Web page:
Metastatic breast cancer (also called stage IV) is breast cancer that has spread to another part of the body, most commonly the liver, brain, bones, or lungs. Cancer cells can break away from the original tumor in the breast and travel to other parts of the body through the bloodstream or the lymphatic system, which is a large network of nodes and vessels that works to remove bacteria, viruses, and cellular waste products.
Breast cancer can come back in another part of the body months or years after the original diagnosis and treatment. Nearly 30% of women diagnosed with early-stage breast cancer will develop metastatic disease. Some people have metastatic breast cancer treatment when they are first diagnosed with breast cancer. This means that cancer in the breast wasn’t detected before it spread to another part of the body.
Treatment of Metastatic breast cancer
A metastatic tumor in a different part of the body is made up of cells from breast cancer. So if breast cancer spreads to the bone, the metastatic tumor in the bone is made up of breast cancer cells, not bone cells. Being diagnosed with metastatic breast cancer can be overwhelming. You may feel angry, scared, stressed, outraged, and depressed. Some people may question the treatments they had or maybe mad at their doctors or themselves for not being able to beat the disease. Others may deal with a diagnosis of metastatic breast cancer matter-of-factly. There is no right or wrong way to come to terms with the diagnosis. You need to do and feel what is best for you and your situation.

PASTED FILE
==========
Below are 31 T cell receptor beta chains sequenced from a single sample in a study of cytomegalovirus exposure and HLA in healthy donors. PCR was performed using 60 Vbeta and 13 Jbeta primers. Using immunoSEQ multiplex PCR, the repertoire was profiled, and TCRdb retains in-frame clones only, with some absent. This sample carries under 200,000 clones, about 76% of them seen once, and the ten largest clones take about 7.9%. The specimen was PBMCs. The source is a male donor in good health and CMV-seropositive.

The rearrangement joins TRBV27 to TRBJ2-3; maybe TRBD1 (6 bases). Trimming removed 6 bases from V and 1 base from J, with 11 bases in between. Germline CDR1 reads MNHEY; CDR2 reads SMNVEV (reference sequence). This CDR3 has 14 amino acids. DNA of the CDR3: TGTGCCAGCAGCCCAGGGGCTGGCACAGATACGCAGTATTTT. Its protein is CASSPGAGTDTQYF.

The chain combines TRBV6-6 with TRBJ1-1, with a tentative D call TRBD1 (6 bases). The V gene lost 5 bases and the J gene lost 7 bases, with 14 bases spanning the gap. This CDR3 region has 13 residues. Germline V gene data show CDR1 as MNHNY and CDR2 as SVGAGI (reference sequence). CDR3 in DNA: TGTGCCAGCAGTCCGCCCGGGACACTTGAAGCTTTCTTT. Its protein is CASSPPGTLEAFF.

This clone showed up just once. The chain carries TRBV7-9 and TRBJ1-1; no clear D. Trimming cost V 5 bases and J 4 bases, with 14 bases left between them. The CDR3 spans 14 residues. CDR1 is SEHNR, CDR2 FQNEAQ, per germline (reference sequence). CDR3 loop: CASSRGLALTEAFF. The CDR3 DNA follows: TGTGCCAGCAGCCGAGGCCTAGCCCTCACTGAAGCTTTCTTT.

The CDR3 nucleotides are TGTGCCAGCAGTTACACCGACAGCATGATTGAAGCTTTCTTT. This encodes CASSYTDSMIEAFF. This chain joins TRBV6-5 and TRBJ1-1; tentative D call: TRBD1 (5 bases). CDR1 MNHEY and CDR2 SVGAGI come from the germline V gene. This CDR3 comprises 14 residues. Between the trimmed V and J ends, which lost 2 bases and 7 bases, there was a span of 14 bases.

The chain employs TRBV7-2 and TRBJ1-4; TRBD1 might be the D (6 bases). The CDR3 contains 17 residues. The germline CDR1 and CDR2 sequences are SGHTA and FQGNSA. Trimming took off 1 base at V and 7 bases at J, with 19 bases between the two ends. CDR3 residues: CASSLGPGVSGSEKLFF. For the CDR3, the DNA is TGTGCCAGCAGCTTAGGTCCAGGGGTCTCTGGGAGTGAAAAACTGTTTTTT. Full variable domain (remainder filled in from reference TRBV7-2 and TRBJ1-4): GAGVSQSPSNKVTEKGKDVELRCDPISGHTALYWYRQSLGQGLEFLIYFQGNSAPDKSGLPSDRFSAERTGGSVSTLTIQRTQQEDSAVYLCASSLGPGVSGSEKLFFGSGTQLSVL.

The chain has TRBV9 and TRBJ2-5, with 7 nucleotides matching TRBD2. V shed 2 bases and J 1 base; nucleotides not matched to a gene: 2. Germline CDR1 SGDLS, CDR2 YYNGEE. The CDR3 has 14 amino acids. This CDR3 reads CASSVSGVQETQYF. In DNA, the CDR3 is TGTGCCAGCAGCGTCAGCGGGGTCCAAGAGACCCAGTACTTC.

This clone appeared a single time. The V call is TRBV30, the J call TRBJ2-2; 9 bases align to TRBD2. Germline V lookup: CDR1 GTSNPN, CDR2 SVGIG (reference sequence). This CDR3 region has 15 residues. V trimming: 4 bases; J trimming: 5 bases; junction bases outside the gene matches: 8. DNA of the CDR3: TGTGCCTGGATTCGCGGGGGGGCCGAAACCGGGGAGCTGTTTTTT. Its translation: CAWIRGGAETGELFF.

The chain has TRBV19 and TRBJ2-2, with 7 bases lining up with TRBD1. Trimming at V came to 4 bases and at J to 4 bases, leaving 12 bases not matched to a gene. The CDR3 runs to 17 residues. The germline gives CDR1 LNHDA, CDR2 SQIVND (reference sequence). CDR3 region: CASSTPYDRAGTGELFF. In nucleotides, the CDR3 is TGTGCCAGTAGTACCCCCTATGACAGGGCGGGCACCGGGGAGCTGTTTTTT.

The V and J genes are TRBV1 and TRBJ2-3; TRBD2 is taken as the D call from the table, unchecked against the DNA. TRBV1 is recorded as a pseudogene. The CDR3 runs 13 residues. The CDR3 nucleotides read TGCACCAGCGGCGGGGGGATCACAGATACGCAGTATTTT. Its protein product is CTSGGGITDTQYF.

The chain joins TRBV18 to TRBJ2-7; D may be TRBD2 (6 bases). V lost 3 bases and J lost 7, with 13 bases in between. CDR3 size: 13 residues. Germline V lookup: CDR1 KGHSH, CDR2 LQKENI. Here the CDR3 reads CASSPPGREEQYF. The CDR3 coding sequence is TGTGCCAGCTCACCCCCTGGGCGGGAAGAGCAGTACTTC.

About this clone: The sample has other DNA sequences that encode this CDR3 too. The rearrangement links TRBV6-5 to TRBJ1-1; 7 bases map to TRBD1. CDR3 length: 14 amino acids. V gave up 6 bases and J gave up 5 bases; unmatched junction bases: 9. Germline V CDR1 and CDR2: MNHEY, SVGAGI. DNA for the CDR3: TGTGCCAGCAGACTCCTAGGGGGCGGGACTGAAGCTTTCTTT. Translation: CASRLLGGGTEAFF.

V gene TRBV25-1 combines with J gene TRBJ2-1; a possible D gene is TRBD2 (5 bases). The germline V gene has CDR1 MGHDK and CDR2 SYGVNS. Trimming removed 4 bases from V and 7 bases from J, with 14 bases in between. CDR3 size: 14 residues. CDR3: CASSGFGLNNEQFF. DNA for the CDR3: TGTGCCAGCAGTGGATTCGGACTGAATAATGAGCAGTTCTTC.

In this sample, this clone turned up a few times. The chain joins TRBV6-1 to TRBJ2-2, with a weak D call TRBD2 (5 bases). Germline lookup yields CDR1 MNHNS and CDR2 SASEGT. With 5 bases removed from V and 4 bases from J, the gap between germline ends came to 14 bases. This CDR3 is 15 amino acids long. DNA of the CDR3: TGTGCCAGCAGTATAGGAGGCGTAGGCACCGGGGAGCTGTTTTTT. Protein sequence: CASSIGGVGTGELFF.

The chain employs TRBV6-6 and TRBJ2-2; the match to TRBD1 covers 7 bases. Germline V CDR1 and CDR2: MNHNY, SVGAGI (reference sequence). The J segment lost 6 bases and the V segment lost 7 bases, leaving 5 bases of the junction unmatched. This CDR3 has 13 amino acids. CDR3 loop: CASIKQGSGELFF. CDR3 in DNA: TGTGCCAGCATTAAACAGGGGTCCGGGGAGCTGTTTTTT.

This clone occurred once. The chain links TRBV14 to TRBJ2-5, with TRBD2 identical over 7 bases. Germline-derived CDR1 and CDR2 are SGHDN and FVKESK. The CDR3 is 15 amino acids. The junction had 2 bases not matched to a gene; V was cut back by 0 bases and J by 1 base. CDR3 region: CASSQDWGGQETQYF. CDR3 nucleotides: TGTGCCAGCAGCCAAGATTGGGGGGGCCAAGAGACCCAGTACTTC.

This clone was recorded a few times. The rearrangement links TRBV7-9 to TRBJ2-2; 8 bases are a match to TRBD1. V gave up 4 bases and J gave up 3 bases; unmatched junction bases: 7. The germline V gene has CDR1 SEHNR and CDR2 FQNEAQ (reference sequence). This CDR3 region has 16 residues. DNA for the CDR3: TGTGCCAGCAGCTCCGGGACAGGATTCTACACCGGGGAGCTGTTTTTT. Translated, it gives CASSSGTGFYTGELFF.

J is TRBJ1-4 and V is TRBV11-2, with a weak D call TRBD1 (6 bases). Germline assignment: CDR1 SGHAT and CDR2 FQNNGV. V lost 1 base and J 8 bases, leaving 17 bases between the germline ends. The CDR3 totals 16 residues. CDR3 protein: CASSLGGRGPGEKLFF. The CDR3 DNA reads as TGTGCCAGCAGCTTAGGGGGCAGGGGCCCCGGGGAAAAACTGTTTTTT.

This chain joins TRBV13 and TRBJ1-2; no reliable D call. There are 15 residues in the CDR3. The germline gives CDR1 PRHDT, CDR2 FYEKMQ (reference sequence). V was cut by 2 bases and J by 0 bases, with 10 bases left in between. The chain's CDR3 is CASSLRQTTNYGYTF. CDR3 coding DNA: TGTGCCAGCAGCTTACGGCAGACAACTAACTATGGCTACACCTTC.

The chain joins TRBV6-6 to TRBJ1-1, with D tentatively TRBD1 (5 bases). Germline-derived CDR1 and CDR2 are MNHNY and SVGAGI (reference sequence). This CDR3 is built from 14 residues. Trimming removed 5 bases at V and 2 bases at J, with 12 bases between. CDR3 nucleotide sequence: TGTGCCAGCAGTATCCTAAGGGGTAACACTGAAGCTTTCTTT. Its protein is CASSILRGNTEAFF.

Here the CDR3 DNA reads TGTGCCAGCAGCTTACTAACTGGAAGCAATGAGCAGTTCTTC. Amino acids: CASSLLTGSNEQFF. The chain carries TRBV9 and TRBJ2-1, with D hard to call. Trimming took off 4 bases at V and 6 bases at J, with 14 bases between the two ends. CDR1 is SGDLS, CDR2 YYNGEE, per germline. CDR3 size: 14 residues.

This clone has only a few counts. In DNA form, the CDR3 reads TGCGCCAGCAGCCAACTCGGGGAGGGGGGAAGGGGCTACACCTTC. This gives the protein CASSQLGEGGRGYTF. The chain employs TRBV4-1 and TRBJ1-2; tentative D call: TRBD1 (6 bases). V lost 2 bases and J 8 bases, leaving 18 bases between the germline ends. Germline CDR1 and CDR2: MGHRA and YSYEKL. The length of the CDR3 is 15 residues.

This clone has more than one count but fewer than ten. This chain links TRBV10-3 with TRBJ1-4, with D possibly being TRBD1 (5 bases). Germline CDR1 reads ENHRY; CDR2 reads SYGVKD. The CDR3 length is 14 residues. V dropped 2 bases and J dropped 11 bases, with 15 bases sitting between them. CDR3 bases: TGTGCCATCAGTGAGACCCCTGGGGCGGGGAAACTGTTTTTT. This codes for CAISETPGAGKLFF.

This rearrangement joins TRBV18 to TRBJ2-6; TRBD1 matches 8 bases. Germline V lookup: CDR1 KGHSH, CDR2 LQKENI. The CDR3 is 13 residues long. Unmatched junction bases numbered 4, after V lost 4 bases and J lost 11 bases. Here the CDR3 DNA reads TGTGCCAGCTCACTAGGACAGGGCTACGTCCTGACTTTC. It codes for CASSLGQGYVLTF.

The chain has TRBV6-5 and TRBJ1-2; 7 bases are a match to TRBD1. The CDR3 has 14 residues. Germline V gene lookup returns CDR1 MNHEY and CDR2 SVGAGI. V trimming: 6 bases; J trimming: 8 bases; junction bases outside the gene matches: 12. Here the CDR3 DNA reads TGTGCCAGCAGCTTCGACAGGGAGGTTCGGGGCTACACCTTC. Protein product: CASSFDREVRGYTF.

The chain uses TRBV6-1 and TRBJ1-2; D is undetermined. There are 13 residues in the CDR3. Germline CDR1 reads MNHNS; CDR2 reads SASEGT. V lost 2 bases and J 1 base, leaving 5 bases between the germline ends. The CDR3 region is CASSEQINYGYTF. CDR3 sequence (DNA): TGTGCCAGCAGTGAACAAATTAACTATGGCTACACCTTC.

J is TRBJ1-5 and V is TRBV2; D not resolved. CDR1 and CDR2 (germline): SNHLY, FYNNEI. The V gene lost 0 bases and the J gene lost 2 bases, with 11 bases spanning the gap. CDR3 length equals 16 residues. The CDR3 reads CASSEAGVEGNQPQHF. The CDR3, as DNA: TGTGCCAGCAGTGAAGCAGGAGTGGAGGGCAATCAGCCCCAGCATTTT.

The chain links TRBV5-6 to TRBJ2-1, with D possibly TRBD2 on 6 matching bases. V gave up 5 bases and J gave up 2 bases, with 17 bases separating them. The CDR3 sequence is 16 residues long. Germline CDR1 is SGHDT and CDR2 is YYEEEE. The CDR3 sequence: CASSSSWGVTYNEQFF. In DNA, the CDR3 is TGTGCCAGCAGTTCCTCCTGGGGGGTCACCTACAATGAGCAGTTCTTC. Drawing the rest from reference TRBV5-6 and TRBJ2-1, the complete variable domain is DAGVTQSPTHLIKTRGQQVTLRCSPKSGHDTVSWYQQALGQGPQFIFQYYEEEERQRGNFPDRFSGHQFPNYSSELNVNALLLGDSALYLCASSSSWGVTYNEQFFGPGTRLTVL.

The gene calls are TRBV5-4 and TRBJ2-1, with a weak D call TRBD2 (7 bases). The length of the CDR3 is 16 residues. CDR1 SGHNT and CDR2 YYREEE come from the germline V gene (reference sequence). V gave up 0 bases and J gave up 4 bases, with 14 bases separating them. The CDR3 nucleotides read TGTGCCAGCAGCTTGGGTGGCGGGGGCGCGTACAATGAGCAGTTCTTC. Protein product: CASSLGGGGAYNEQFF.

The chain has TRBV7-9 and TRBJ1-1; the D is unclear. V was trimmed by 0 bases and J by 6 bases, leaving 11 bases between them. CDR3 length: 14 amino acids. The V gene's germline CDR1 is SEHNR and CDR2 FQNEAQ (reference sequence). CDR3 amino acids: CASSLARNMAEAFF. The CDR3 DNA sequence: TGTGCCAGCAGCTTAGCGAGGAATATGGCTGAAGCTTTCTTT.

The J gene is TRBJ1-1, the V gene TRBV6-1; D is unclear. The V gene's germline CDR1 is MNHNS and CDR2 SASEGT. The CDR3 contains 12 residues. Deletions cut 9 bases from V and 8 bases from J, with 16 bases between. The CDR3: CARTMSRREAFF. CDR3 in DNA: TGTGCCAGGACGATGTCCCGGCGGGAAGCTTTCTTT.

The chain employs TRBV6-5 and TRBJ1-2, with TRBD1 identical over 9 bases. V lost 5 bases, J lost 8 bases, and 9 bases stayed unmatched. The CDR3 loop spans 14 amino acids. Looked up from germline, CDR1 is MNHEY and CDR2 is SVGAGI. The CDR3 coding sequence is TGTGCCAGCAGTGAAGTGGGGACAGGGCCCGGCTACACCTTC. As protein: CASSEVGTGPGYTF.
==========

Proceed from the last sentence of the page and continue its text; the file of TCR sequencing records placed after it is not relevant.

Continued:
While metastatic breast cancer may not go away completely, treatment may control it for several years. If one treatment stops working, there usually is another one you can try. Cancer can be active sometimes and then go into remission at other times. Many different treatments — alone, in combination, or sequence — are often used. Taking breaks in treatment when the disease is under control and you are feeling good can make a big difference in your quality of life.
Symptoms of metastatic breast cancer
The symptoms of metastatic breast cancer can vary greatly depending on the location of cancer. This section covers the symptoms of breast cancer that has spread to the bone, lung, brain, and liver, and the tests used to diagnose metastatic breast cancer.
Bone Metastasis: The most common symptom of breast cancer that has spread to the bone is a sudden, noticeable new pain. The breast cancer support can spread to any bone, but most often spreads to the ribs, spine, pelvis, or the long bones in the arms and legs.
Lung Metastasis: When breast cancer moves into the lung, it often doesn’t cause symptoms. If a lung metastasis does cause symptoms, they may include pain or discomfort in the lung, shortness of breath, persistent cough, and others.
Brain Metastasis: Symptoms of breast cancer that has spread to the brain can include headache, changes in speech or vision, memory problems, and others.